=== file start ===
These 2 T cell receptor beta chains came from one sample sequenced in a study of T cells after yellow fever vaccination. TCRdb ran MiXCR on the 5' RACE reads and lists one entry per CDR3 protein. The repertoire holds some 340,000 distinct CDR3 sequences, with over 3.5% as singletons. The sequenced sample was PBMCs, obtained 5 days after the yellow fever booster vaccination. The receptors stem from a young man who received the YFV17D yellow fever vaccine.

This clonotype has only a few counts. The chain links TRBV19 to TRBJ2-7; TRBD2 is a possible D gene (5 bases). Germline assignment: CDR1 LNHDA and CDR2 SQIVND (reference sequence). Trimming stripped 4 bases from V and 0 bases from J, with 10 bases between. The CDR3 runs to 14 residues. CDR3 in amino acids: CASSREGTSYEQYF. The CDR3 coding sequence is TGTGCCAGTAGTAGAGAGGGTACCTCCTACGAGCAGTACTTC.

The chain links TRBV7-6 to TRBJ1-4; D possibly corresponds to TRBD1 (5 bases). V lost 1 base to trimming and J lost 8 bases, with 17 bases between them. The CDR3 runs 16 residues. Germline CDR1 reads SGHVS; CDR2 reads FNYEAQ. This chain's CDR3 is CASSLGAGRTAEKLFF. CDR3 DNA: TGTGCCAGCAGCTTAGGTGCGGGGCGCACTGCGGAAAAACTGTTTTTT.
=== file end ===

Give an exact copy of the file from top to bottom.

These 2 T cell receptor beta chains came from one sample sequenced in a study of T cells after yellow fever vaccination. TCRdb ran MiXCR on the 5' RACE reads and lists one entry per CDR3 protein. The repertoire holds some 340,000 distinct CDR3 sequences, with over 3.5% as singletons. The sequenced sample was PBMCs, obtained 5 days after the yellow fever booster vaccination. The receptors stem from a young man who received the YFV17D yellow fever vaccine.

This clonotype has only a few counts. The chain links TRBV19 to TRBJ2-7; TRBD2 is a possible D gene (5 bases). Germline assignment: CDR1 LNHDA and CDR2 SQIVND (reference sequence). Trimming stripped 4 bases from V and 0 bases from J, with 10 bases between. The CDR3 runs to 14 residues. CDR3 in amino acids: CASSREGTSYEQYF. The CDR3 coding sequence is TGTGCCAGTAGTAGAGAGGGTACCTCCTACGAGCAGTACTTC.

The chain links TRBV7-6 to TRBJ1-4; D possibly corresponds to TRBD1 (5 bases). V lost 1 base to trimming and J lost 8 bases, with 17 bases between them. The CDR3 runs 16 residues. Germline CDR1 reads SGHVS; CDR2 reads FNYEAQ. This chain's CDR3 is CASSLGAGRTAEKLFF. CDR3 DNA: TGTGCCAGCAGCTTAGGTGCGGGGCGCACTGCGGAAAAACTGTTTTTT.